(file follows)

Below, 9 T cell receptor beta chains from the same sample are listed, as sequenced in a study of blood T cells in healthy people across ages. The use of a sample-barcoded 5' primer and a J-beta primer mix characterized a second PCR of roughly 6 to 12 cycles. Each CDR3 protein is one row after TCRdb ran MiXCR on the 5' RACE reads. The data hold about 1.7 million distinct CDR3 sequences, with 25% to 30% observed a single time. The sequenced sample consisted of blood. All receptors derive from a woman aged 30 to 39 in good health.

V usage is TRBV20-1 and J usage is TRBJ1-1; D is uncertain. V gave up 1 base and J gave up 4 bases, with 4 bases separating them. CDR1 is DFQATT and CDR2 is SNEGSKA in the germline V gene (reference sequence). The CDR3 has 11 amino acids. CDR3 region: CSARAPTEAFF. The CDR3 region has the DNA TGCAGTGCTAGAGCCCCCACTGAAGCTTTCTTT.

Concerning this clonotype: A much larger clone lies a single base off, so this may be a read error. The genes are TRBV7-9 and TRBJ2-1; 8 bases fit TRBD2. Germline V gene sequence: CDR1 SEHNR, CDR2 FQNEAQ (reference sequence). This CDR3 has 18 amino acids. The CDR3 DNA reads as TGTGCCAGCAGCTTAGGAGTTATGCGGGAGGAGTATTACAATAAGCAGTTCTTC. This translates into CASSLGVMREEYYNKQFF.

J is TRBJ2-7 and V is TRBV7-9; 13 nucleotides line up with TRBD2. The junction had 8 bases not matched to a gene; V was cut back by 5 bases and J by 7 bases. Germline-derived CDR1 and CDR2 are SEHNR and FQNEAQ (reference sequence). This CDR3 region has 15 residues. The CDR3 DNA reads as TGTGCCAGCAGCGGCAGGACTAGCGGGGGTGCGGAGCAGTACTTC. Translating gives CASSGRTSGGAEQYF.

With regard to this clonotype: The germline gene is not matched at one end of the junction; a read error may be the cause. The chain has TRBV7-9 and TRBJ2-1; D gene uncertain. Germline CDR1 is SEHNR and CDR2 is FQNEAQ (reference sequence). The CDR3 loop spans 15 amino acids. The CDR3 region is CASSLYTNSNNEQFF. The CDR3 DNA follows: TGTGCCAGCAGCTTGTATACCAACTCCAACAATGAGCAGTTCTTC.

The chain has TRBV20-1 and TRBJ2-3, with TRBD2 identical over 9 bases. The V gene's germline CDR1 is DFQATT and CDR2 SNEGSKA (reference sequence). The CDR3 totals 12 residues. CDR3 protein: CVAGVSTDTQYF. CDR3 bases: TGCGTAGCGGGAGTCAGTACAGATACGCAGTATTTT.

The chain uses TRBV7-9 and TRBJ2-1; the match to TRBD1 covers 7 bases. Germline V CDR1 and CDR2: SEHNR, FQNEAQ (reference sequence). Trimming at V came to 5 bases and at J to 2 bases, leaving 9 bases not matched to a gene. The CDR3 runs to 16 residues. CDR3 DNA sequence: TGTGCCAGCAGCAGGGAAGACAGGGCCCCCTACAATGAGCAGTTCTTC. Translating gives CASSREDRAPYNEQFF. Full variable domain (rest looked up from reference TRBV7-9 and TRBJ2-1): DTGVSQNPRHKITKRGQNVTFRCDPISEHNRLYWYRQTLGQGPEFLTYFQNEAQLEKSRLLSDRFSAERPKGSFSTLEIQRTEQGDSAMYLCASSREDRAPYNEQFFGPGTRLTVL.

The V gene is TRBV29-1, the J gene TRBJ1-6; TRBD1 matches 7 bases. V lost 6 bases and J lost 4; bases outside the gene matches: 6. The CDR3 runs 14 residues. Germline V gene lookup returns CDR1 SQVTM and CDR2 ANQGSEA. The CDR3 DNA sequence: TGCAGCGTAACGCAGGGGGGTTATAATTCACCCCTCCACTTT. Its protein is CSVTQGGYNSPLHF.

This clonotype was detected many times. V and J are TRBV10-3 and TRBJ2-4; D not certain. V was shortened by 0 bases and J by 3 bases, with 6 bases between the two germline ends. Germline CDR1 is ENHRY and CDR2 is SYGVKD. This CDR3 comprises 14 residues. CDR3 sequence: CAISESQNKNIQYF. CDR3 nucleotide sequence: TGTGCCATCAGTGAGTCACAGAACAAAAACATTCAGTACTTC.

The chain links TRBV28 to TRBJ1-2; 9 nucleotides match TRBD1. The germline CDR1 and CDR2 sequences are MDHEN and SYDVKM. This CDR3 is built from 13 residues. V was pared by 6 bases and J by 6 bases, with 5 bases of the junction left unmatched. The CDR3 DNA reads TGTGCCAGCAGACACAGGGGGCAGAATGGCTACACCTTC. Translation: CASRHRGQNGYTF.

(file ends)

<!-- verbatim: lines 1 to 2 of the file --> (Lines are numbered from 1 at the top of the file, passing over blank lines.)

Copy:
Below, 9 T cell receptor beta chains from the same sample are listed, as sequenced in a study of blood T cells in healthy people across ages. The use of a sample-barcoded 5' primer and a J-beta primer mix characterized a second PCR of roughly 6 to 12 cycles. Each CDR3 protein is one row after TCRdb ran MiXCR on the 5' RACE reads. The data hold about 1.7 million distinct CDR3 sequences, with 25% to 30% observed a single time. The sequenced sample consisted of blood. All receptors derive from a woman aged 30 to 39 in good health.

V usage is TRBV20-1 and J usage is TRBJ1-1; D is uncertain. V gave up 1 base and J gave up 4 bases, with 4 bases separating them. CDR1 is DFQATT and CDR2 is SNEGSKA in the germline V gene (reference sequence). The CDR3 has 11 amino acids. CDR3 region: CSARAPTEAFF. The CDR3 region has the DNA TGCAGTGCTAGAGCCCCCACTGAAGCTTTCTTT.